Wikipedia Blocks US Congress’ ‘Persistent Disruptive Edits’

Page edits from congressional computers have been banned for at least ten days.

US Congress

Wikipedia editors have blocked computers from the U.S. House of Representatives for making “persistent disruptive edits” to Wikipedia pages. Page edits from House computers have been banned for ten days, largely due to the “actions of two or three,” one staffer told the BBC.

The Twitter account @congressedits has been monitoring changes to Wikipedia pages coming from congressional computers. In an attempt to maintain the site’s integrity, bots like these alert editors by sending out a tweet each time an edit is made from government-owned IP addresses.

The bot brought attention to rouge edits made to the pages of businesses, politicians (the biography of former U.S. defense secretary Donald Rumsfeld was edited to say that he was an “alien lizard who eats Mexican babies”), conspiracy theories and events like the Kennedy assassination — in particular an edit saying that Lee Harvey Oswald was acting “on behalf of the regime of Fidel Castro.”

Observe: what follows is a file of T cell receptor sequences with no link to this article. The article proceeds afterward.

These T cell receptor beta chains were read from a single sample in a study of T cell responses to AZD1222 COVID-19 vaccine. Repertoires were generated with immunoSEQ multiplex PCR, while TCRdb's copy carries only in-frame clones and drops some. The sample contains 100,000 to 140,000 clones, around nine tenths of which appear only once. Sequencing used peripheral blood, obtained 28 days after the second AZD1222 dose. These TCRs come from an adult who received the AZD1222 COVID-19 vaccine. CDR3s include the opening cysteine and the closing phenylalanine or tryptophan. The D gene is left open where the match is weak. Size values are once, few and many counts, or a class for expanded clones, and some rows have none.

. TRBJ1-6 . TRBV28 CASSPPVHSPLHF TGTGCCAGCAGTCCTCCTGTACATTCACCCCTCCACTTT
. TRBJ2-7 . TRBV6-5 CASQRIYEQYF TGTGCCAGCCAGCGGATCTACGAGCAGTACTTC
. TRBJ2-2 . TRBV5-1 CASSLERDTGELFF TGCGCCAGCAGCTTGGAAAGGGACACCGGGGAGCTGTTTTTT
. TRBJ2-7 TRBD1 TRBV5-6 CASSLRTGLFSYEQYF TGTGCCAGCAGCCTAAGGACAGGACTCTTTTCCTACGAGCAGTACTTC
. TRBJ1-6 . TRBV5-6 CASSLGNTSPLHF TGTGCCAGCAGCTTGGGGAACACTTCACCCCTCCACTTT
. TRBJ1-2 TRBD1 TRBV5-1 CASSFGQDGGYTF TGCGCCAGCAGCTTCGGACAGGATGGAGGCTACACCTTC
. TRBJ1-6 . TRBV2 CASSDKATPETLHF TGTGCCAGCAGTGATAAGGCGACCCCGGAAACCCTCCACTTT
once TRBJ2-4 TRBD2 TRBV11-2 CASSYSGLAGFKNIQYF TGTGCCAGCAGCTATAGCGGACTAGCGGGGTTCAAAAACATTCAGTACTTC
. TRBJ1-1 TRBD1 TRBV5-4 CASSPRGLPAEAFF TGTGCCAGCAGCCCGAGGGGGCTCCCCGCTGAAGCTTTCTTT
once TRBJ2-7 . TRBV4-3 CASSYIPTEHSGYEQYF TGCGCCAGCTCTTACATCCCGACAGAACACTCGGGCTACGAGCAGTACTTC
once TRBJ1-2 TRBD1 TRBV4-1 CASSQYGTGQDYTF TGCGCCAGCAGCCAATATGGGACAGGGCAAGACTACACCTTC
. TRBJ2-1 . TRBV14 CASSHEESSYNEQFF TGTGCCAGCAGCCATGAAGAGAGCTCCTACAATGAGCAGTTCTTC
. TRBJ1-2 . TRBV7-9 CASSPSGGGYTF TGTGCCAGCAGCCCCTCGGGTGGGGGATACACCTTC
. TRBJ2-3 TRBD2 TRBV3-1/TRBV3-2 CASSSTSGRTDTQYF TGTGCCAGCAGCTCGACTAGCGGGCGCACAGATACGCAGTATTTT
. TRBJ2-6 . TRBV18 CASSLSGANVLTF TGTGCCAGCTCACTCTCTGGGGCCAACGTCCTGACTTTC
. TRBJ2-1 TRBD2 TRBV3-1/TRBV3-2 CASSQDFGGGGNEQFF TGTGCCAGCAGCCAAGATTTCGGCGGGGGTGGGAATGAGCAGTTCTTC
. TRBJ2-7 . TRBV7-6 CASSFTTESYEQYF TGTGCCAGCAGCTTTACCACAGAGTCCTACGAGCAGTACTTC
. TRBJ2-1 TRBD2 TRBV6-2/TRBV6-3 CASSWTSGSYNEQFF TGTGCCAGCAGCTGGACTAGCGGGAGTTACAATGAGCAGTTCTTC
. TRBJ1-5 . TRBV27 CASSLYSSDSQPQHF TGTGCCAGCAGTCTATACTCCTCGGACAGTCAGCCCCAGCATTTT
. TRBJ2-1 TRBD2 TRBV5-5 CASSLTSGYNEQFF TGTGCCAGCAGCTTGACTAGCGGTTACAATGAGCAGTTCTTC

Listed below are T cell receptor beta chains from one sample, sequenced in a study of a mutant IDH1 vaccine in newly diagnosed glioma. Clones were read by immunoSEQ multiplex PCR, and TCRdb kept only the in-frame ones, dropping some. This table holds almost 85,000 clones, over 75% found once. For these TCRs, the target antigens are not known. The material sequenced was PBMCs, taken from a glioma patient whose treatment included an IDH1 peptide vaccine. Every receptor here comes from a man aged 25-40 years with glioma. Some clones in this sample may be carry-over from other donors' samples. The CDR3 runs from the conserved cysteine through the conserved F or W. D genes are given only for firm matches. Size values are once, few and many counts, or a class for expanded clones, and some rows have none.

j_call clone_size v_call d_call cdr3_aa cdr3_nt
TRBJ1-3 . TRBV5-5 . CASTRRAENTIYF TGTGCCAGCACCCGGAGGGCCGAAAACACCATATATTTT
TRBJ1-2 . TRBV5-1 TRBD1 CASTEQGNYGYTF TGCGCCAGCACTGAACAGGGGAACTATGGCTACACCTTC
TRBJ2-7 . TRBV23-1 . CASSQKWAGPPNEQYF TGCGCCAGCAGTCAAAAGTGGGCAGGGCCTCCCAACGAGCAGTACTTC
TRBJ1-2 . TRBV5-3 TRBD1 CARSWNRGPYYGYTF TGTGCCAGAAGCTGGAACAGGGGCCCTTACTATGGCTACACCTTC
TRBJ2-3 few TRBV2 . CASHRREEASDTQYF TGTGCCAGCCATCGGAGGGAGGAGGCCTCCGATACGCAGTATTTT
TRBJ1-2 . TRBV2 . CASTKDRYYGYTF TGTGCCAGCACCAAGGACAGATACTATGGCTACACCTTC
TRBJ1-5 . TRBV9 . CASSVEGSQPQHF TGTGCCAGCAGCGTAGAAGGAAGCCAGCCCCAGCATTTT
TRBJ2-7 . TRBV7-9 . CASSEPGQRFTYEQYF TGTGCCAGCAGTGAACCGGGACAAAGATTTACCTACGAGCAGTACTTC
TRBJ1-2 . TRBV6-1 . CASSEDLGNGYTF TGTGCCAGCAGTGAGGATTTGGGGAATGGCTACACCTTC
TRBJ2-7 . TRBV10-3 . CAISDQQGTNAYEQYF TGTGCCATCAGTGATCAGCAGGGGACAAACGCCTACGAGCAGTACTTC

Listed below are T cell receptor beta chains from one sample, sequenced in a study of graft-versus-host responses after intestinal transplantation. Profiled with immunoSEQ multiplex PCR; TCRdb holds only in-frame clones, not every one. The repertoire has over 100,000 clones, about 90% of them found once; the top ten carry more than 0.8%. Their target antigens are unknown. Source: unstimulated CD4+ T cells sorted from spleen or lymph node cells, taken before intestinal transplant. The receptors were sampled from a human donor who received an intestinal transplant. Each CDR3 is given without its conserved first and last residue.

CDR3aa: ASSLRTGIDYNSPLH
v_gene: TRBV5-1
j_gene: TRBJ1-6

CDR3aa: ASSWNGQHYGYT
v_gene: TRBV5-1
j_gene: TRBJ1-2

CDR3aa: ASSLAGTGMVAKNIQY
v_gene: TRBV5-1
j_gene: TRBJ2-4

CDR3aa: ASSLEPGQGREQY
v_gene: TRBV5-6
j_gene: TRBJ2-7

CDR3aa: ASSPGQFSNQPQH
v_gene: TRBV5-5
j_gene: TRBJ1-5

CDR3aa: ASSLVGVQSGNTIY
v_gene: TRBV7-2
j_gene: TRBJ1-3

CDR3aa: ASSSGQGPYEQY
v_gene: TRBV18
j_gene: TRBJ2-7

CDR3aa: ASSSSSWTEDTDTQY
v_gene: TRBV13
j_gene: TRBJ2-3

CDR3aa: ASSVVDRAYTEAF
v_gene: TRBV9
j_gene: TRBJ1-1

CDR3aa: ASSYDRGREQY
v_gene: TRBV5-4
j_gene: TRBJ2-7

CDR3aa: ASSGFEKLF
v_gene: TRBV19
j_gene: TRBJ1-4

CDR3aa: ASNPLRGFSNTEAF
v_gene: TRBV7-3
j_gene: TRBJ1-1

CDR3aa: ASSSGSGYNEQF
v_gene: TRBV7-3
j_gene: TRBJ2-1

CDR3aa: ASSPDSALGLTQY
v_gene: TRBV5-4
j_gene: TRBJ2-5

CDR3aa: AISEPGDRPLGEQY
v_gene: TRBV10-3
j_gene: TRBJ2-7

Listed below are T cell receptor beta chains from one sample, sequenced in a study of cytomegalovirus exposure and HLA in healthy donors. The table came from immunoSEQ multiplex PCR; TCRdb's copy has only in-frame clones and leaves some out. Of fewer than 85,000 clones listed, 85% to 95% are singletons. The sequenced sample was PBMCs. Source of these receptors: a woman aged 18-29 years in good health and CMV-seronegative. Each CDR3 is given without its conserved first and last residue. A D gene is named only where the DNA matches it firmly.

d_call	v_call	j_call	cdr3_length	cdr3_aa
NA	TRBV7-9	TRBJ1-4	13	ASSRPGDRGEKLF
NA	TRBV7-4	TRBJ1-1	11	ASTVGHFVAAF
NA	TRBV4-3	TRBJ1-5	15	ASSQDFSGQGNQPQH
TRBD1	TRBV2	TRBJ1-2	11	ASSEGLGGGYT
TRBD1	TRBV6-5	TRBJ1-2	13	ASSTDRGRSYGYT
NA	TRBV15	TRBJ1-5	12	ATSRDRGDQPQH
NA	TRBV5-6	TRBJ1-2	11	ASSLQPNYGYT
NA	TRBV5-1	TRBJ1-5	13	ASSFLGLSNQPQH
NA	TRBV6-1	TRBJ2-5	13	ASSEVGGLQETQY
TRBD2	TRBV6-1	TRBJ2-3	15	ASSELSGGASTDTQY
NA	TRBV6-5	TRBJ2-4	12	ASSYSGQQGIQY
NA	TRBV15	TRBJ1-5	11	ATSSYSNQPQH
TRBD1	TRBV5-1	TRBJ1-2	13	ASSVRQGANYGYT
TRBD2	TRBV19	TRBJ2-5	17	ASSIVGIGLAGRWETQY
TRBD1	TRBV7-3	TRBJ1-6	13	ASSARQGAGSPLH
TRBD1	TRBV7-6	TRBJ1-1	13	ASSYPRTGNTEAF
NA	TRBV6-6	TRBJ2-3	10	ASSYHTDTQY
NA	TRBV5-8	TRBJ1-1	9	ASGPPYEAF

The ban, however, was instated after a round of edits were made to the page of news site Mediaite, which has reported about similar acts of vandalism originating from congressional computers in the past. Edits from a House IP address said the blog “automatically assumes that someone is male without any evidence” and described the site as “sexist transphobic.”

The creator of @congressedits Ed Summers said the account was not created for fact-checking anonymous editing by government sources. Summers wrote in a blog post, “The truth is, @congressedits has only announced a handful of edits, and some of them are pretty banal. But can’t a staffer or politician make a grammatical change, or update an article about a movie? Is it really news that they are human, just like the rest of us?”

But Wikipedia founder Jimmy Wales told the BBC that the bot account may have been unproductive:

There is a belief from some of the [Wikipedia] community that it only provoked someone — some prankster there in the office — to have an audience now for the pranks, and actually encouraged them rather than discouraged them.

Maybe someone at the House of Representatives better think about their IT staff – they might be hunting them down this very moment.